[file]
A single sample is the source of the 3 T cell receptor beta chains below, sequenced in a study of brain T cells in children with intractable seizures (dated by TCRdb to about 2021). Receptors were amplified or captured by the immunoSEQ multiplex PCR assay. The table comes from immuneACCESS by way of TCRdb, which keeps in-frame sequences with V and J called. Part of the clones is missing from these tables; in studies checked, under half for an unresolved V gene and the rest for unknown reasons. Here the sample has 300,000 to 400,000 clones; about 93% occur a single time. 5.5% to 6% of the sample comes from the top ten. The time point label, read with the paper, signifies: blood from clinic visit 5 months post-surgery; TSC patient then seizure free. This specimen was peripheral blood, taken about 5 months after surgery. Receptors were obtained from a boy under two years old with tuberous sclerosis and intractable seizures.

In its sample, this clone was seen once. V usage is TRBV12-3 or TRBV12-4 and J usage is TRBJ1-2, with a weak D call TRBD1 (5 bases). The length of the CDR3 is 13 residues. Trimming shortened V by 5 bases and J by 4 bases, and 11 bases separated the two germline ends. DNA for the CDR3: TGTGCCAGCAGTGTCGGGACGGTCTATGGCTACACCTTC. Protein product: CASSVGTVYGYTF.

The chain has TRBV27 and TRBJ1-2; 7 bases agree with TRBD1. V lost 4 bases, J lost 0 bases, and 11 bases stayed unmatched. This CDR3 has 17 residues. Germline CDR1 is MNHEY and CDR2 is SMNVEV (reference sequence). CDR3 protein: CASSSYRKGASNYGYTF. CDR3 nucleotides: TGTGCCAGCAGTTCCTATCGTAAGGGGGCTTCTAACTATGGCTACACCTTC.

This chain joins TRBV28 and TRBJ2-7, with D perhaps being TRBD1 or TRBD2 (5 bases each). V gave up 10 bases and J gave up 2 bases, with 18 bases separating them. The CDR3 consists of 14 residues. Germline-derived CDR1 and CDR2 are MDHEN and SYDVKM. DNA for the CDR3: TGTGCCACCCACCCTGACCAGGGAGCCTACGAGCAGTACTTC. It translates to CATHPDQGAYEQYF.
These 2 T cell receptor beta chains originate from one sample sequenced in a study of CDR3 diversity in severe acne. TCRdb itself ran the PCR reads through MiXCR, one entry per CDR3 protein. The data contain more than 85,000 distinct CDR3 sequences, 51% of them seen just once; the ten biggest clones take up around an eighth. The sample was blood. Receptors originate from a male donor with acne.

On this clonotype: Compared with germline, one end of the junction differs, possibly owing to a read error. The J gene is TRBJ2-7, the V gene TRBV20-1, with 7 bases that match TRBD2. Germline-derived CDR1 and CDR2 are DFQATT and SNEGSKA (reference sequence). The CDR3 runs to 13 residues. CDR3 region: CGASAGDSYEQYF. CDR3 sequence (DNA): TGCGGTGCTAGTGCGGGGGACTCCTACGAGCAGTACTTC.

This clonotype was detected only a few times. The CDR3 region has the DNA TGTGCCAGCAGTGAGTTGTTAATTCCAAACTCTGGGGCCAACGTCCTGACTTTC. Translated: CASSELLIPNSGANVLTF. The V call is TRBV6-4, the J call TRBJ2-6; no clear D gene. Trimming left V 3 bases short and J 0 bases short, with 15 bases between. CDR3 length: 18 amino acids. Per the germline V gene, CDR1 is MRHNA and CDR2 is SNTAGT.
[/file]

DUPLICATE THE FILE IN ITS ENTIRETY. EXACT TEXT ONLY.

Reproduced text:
A single sample is the source of the 3 T cell receptor beta chains below, sequenced in a study of brain T cells in children with intractable seizures (dated by TCRdb to about 2021). Receptors were amplified or captured by the immunoSEQ multiplex PCR assay. The table comes from immuneACCESS by way of TCRdb, which keeps in-frame sequences with V and J called. Part of the clones is missing from these tables; in studies checked, under half for an unresolved V gene and the rest for unknown reasons. Here the sample has 300,000 to 400,000 clones; about 93% occur a single time. 5.5% to 6% of the sample comes from the top ten. The time point label, read with the paper, signifies: blood from clinic visit 5 months post-surgery; TSC patient then seizure free. This specimen was peripheral blood, taken about 5 months after surgery. Receptors were obtained from a boy under two years old with tuberous sclerosis and intractable seizures.

In its sample, this clone was seen once. V usage is TRBV12-3 or TRBV12-4 and J usage is TRBJ1-2, with a weak D call TRBD1 (5 bases). The length of the CDR3 is 13 residues. Trimming shortened V by 5 bases and J by 4 bases, and 11 bases separated the two germline ends. DNA for the CDR3: TGTGCCAGCAGTGTCGGGACGGTCTATGGCTACACCTTC. Protein product: CASSVGTVYGYTF.

The chain has TRBV27 and TRBJ1-2; 7 bases agree with TRBD1. V lost 4 bases, J lost 0 bases, and 11 bases stayed unmatched. This CDR3 has 17 residues. Germline CDR1 is MNHEY and CDR2 is SMNVEV (reference sequence). CDR3 protein: CASSSYRKGASNYGYTF. CDR3 nucleotides: TGTGCCAGCAGTTCCTATCGTAAGGGGGCTTCTAACTATGGCTACACCTTC.

This chain joins TRBV28 and TRBJ2-7, with D perhaps being TRBD1 or TRBD2 (5 bases each). V gave up 10 bases and J gave up 2 bases, with 18 bases separating them. The CDR3 consists of 14 residues. Germline-derived CDR1 and CDR2 are MDHEN and SYDVKM. DNA for the CDR3: TGTGCCACCCACCCTGACCAGGGAGCCTACGAGCAGTACTTC. It translates to CATHPDQGAYEQYF.
These 2 T cell receptor beta chains originate from one sample sequenced in a study of CDR3 diversity in severe acne. TCRdb itself ran the PCR reads through MiXCR, one entry per CDR3 protein. The data contain more than 85,000 distinct CDR3 sequences, 51% of them seen just once; the ten biggest clones take up around an eighth. The sample was blood. Receptors originate from a male donor with acne.

On this clonotype: Compared with germline, one end of the junction differs, possibly owing to a read error. The J gene is TRBJ2-7, the V gene TRBV20-1, with 7 bases that match TRBD2. Germline-derived CDR1 and CDR2 are DFQATT and SNEGSKA (reference sequence). The CDR3 runs to 13 residues. CDR3 region: CGASAGDSYEQYF. CDR3 sequence (DNA): TGCGGTGCTAGTGCGGGGGACTCCTACGAGCAGTACTTC.

This clonotype was detected only a few times. The CDR3 region has the DNA TGTGCCAGCAGTGAGTTGTTAATTCCAAACTCTGGGGCCAACGTCCTGACTTTC. Translated: CASSELLIPNSGANVLTF. The V call is TRBV6-4, the J call TRBJ2-6; no clear D gene. Trimming left V 3 bases short and J 0 bases short, with 15 bases between. CDR3 length: 18 amino acids. Per the germline V gene, CDR1 is MRHNA and CDR2 is SNTAGT.